Verizon's Mead presses Genachowski on getting cable companies' spectrum

Verizon Wireless (NYSE:VZ) is stepping up its lobbying campaign to gain regulatory approval for its purchase of AWS spectrum from cable companies, with CEO Dan Mead meeting personally with FCC Chairman Julius Genachowski to press the carrier's case.

Verizon CEO Dan Mead

Mead

According to a filing released Friday, Mead and two senior Verizon executives met with Genachowski and his staff March 14. During the meeting, Verizon executives discussed the need for more spectrum due to rising data demands and the increased usage of data-capable devices. "We explained that Verizon Wireless employs efficiency-enhancing techniques such as cell-splitting, small cells, and Wi-Fi offloading to address capacity constraints, but these engineering solutions are insufficient by themselves to meet burgeoning demand," Verizon wrote in its filing.

The meeting between Mead and Genachowski comes days ahead of a Senate hearing on the deals. The Senate Judiciary Committee's subcommittee on antitrust issues will hold a hearing Wednesday. Witnesses at the event will include Randal Milch, the general counsel of Verizon Communications; David Cohen, executive vice president of Comcast; and Steve Berry, the president of the Rural Cellular Association.

Verizon is clearly continuing to press its case that acquiring the spectrum from the cable companies will address an urgent need in demand. In a recent FCC filing, Bill Stone, Verizon's executive director of network strategy, said that Verizon's current spectrum holdings "will not provide sufficient capacity to meet the growing demand for mobile broadband--4G, in particular--by 2013 in some areas and by 2015 in many more." Only around 5 percent of Verizon's customer base currently uses LTE services, but the company is rapidly trying to migrate as many customers to LTE as possible.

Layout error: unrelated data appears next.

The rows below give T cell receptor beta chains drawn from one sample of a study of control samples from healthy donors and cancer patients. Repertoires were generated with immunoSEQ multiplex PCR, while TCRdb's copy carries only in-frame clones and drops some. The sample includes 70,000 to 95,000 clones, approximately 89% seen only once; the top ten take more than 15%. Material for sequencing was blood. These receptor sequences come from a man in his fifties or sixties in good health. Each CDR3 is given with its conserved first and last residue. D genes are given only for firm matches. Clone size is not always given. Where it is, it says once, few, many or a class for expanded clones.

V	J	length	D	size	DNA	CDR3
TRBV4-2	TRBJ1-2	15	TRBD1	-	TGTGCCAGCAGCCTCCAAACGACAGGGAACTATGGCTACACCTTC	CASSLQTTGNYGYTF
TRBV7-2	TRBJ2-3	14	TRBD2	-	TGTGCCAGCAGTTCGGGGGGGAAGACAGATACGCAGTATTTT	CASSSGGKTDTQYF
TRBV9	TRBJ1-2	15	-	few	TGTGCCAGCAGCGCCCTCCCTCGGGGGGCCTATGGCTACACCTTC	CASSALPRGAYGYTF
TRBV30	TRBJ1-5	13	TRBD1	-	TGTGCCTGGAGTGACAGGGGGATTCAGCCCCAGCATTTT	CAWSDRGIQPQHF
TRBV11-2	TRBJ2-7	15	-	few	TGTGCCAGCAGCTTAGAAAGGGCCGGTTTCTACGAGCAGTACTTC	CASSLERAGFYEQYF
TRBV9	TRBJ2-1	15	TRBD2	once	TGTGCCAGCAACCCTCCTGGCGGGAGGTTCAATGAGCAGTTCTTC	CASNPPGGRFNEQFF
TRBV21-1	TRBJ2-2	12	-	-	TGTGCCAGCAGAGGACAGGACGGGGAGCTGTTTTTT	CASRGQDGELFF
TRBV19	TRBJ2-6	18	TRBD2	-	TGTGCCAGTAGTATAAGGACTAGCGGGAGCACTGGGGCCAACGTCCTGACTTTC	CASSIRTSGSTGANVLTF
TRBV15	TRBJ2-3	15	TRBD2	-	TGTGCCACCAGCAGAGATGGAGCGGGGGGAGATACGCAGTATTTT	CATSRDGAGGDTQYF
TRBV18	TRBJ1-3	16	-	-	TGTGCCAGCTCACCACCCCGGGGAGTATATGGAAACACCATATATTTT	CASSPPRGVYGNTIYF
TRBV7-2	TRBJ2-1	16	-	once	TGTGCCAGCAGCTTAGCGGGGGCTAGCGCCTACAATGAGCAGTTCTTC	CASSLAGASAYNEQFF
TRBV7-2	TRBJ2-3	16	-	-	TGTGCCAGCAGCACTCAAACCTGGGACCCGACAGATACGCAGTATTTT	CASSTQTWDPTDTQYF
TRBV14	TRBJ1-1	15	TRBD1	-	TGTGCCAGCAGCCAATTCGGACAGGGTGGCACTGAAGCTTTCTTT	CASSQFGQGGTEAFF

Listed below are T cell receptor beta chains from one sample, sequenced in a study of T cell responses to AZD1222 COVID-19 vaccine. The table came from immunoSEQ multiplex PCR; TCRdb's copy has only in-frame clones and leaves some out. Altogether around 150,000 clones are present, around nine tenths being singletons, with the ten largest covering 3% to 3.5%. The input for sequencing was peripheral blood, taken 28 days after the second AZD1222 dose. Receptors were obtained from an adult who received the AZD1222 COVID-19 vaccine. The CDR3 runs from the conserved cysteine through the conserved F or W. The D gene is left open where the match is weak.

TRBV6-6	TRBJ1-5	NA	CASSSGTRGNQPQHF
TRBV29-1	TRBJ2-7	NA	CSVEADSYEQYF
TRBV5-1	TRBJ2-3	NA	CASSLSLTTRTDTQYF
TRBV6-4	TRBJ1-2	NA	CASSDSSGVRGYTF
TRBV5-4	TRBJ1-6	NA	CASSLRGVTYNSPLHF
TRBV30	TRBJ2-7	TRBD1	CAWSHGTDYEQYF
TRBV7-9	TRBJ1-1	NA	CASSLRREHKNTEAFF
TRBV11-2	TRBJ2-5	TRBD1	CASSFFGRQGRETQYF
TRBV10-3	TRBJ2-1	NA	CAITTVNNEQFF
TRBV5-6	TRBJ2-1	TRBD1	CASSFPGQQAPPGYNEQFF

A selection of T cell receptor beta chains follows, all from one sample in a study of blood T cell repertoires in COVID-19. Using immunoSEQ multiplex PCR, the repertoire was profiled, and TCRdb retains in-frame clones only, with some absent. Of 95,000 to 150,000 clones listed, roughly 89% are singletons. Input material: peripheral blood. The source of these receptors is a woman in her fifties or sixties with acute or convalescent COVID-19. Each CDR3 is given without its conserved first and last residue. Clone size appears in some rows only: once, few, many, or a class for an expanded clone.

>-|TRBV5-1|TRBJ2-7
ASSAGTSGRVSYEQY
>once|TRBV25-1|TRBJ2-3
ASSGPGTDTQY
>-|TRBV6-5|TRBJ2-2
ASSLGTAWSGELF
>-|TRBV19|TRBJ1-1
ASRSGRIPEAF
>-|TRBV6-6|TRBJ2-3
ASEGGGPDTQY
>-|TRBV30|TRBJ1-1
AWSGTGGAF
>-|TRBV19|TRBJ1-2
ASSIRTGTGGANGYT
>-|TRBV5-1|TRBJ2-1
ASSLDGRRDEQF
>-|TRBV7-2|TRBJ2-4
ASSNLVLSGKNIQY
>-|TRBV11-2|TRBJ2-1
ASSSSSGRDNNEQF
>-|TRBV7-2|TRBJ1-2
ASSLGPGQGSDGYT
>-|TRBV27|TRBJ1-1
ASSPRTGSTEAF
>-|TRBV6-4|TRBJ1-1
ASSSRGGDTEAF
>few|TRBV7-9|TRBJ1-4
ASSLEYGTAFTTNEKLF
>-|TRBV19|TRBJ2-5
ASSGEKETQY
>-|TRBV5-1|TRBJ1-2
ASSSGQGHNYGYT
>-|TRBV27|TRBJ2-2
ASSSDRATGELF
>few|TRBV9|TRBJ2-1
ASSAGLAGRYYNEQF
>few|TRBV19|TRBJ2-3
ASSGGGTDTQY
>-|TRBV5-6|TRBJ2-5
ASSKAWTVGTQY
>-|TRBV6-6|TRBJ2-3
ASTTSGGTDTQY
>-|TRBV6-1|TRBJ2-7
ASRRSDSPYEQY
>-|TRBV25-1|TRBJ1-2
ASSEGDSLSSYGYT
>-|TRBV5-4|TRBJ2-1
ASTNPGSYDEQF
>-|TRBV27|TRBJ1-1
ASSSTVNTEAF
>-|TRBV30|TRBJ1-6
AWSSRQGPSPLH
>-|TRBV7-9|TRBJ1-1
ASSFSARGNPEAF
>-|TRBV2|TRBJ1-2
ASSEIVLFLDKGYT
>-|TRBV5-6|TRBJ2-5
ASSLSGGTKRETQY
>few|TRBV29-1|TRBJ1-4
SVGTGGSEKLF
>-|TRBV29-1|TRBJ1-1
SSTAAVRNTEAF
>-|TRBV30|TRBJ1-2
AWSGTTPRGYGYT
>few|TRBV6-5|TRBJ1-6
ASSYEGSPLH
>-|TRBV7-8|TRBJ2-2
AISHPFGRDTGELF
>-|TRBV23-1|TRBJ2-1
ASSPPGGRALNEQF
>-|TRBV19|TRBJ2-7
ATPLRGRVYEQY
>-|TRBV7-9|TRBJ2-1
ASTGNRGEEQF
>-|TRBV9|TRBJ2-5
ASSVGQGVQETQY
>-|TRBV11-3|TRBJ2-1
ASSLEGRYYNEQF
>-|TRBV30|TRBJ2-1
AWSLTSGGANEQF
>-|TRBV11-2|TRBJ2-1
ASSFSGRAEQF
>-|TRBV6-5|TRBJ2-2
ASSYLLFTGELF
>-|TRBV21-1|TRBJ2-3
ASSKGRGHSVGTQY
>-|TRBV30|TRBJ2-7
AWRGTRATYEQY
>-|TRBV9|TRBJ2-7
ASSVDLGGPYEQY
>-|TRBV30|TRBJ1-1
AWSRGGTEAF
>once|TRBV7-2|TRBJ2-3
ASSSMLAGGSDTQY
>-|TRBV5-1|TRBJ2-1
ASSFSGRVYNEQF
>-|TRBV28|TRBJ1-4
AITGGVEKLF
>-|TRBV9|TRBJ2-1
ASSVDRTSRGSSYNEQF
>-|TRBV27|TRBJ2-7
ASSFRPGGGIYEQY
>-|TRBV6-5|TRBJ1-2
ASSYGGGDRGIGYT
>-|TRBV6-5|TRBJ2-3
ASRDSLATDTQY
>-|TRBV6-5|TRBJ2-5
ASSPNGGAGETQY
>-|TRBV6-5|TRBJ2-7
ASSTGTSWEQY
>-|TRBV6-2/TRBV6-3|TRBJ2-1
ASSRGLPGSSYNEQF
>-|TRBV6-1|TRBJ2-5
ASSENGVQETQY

However, the FCC has said it requires more detail on Verizon's data projections. The agency asked Verizon to provide more details on its expectations for data traffic growth rates over the next few years; all of Verizon's plans and analyses for the migration of CDMA customers to LTE; and a detailed explanation of why Verizon expects to reach its capacity limits on its LTE network starting in 2013 in some areas and in many more areas in 2015. The FCC also wants more details on how Verizon plans to use its current 700 MHz and AWS spectrum holdings.

For more:
- see this filing

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